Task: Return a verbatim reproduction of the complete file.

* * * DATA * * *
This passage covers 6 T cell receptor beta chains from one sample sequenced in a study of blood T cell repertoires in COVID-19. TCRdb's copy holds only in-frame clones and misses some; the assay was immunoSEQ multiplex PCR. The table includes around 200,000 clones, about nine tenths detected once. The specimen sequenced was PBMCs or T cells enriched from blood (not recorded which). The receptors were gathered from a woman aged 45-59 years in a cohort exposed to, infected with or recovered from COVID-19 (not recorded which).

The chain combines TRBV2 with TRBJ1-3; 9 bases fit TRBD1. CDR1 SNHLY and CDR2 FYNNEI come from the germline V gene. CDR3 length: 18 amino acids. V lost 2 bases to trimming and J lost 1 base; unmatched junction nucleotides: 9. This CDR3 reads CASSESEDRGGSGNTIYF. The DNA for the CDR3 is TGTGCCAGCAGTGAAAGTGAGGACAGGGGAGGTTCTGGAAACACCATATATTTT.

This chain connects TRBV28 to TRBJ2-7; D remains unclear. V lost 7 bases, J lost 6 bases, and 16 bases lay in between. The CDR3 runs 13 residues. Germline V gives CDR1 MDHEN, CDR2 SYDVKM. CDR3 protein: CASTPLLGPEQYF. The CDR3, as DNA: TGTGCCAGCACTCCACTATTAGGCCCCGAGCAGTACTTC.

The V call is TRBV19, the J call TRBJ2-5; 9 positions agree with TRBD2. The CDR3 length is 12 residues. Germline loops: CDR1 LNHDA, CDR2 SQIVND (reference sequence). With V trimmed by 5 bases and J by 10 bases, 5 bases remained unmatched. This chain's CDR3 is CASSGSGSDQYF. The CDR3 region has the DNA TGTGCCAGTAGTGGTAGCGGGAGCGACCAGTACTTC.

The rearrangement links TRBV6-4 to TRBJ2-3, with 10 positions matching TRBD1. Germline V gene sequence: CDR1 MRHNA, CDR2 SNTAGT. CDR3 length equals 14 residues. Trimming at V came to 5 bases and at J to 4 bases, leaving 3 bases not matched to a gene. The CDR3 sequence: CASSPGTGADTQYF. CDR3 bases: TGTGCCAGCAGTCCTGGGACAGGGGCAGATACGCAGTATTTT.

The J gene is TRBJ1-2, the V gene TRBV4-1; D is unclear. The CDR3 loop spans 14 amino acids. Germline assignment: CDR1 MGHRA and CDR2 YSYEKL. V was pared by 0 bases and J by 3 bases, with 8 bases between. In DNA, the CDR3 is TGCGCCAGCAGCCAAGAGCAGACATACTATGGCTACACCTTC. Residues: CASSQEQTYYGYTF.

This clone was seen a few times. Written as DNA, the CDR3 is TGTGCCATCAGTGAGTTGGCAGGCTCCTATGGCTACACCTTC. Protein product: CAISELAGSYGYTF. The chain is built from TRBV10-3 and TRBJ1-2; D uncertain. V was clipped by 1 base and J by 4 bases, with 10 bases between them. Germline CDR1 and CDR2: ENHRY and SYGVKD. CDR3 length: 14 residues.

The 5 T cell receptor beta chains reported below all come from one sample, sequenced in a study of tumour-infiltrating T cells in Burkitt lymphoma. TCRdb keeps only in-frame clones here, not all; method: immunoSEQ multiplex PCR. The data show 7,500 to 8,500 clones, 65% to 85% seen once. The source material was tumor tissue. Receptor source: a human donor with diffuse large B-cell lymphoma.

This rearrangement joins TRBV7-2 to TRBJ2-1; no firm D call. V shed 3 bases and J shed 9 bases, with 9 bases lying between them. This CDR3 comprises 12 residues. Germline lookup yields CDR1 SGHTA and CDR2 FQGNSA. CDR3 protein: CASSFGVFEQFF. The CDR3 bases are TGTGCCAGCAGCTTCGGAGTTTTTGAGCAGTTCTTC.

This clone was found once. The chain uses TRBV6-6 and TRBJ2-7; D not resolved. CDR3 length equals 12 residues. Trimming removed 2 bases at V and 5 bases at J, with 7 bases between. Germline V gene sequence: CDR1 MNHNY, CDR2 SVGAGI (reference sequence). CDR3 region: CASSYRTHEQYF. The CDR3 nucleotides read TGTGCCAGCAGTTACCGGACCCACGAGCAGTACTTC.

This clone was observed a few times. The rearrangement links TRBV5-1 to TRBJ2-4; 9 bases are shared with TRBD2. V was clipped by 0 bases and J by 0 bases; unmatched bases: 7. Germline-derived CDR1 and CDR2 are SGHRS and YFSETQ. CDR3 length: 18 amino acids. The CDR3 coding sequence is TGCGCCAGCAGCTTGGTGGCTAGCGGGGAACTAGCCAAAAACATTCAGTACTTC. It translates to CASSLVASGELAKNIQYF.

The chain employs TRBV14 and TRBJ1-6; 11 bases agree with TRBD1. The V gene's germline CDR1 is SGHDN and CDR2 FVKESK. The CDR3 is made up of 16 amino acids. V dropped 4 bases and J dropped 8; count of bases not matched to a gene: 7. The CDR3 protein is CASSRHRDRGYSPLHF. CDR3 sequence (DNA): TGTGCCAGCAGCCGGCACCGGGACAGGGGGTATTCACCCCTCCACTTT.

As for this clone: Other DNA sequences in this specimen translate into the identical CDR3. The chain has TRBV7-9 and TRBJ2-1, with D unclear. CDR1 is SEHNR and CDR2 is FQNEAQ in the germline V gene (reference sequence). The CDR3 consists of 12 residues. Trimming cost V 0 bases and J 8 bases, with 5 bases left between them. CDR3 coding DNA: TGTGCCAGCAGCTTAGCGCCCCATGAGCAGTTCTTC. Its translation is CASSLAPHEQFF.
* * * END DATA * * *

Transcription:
This passage covers 6 T cell receptor beta chains from one sample sequenced in a study of blood T cell repertoires in COVID-19. TCRdb's copy holds only in-frame clones and misses some; the assay was immunoSEQ multiplex PCR. The table includes around 200,000 clones, about nine tenths detected once. The specimen sequenced was PBMCs or T cells enriched from blood (not recorded which). The receptors were gathered from a woman aged 45-59 years in a cohort exposed to, infected with or recovered from COVID-19 (not recorded which).

The chain combines TRBV2 with TRBJ1-3; 9 bases fit TRBD1. CDR1 SNHLY and CDR2 FYNNEI come from the germline V gene. CDR3 length: 18 amino acids. V lost 2 bases to trimming and J lost 1 base; unmatched junction nucleotides: 9. This CDR3 reads CASSESEDRGGSGNTIYF. The DNA for the CDR3 is TGTGCCAGCAGTGAAAGTGAGGACAGGGGAGGTTCTGGAAACACCATATATTTT.

This chain connects TRBV28 to TRBJ2-7; D remains unclear. V lost 7 bases, J lost 6 bases, and 16 bases lay in between. The CDR3 runs 13 residues. Germline V gives CDR1 MDHEN, CDR2 SYDVKM. CDR3 protein: CASTPLLGPEQYF. The CDR3, as DNA: TGTGCCAGCACTCCACTATTAGGCCCCGAGCAGTACTTC.

The V call is TRBV19, the J call TRBJ2-5; 9 positions agree with TRBD2. The CDR3 length is 12 residues. Germline loops: CDR1 LNHDA, CDR2 SQIVND (reference sequence). With V trimmed by 5 bases and J by 10 bases, 5 bases remained unmatched. This chain's CDR3 is CASSGSGSDQYF. The CDR3 region has the DNA TGTGCCAGTAGTGGTAGCGGGAGCGACCAGTACTTC.

The rearrangement links TRBV6-4 to TRBJ2-3, with 10 positions matching TRBD1. Germline V gene sequence: CDR1 MRHNA, CDR2 SNTAGT. CDR3 length equals 14 residues. Trimming at V came to 5 bases and at J to 4 bases, leaving 3 bases not matched to a gene. The CDR3 sequence: CASSPGTGADTQYF. CDR3 bases: TGTGCCAGCAGTCCTGGGACAGGGGCAGATACGCAGTATTTT.

The J gene is TRBJ1-2, the V gene TRBV4-1; D is unclear. The CDR3 loop spans 14 amino acids. Germline assignment: CDR1 MGHRA and CDR2 YSYEKL. V was pared by 0 bases and J by 3 bases, with 8 bases between. In DNA, the CDR3 is TGCGCCAGCAGCCAAGAGCAGACATACTATGGCTACACCTTC. Residues: CASSQEQTYYGYTF.

This clone was seen a few times. Written as DNA, the CDR3 is TGTGCCATCAGTGAGTTGGCAGGCTCCTATGGCTACACCTTC. Protein product: CAISELAGSYGYTF. The chain is built from TRBV10-3 and TRBJ1-2; D uncertain. V was clipped by 1 base and J by 4 bases, with 10 bases between them. Germline CDR1 and CDR2: ENHRY and SYGVKD. CDR3 length: 14 residues.

The 5 T cell receptor beta chains reported below all come from one sample, sequenced in a study of tumour-infiltrating T cells in Burkitt lymphoma. TCRdb keeps only in-frame clones here, not all; method: immunoSEQ multiplex PCR. The data show 7,500 to 8,500 clones, 65% to 85% seen once. The source material was tumor tissue. Receptor source: a human donor with diffuse large B-cell lymphoma.

This rearrangement joins TRBV7-2 to TRBJ2-1; no firm D call. V shed 3 bases and J shed 9 bases, with 9 bases lying between them. This CDR3 comprises 12 residues. Germline lookup yields CDR1 SGHTA and CDR2 FQGNSA. CDR3 protein: CASSFGVFEQFF. The CDR3 bases are TGTGCCAGCAGCTTCGGAGTTTTTGAGCAGTTCTTC.

This clone was found once. The chain uses TRBV6-6 and TRBJ2-7; D not resolved. CDR3 length equals 12 residues. Trimming removed 2 bases at V and 5 bases at J, with 7 bases between. Germline V gene sequence: CDR1 MNHNY, CDR2 SVGAGI (reference sequence). CDR3 region: CASSYRTHEQYF. The CDR3 nucleotides read TGTGCCAGCAGTTACCGGACCCACGAGCAGTACTTC.

This clone was observed a few times. The rearrangement links TRBV5-1 to TRBJ2-4; 9 bases are shared with TRBD2. V was clipped by 0 bases and J by 0 bases; unmatched bases: 7. Germline-derived CDR1 and CDR2 are SGHRS and YFSETQ. CDR3 length: 18 amino acids. The CDR3 coding sequence is TGCGCCAGCAGCTTGGTGGCTAGCGGGGAACTAGCCAAAAACATTCAGTACTTC. It translates to CASSLVASGELAKNIQYF.

The chain employs TRBV14 and TRBJ1-6; 11 bases agree with TRBD1. The V gene's germline CDR1 is SGHDN and CDR2 FVKESK. The CDR3 is made up of 16 amino acids. V dropped 4 bases and J dropped 8; count of bases not matched to a gene: 7. The CDR3 protein is CASSRHRDRGYSPLHF. CDR3 sequence (DNA): TGTGCCAGCAGCCGGCACCGGGACAGGGGGTATTCACCCCTCCACTTT.

As for this clone: Other DNA sequences in this specimen translate into the identical CDR3. The chain has TRBV7-9 and TRBJ2-1, with D unclear. CDR1 is SEHNR and CDR2 is FQNEAQ in the germline V gene (reference sequence). The CDR3 consists of 12 residues. Trimming cost V 0 bases and J 8 bases, with 5 bases left between them. CDR3 coding DNA: TGTGCCAGCAGCTTAGCGCCCCATGAGCAGTTCTTC. Its translation is CASSLAPHEQFF.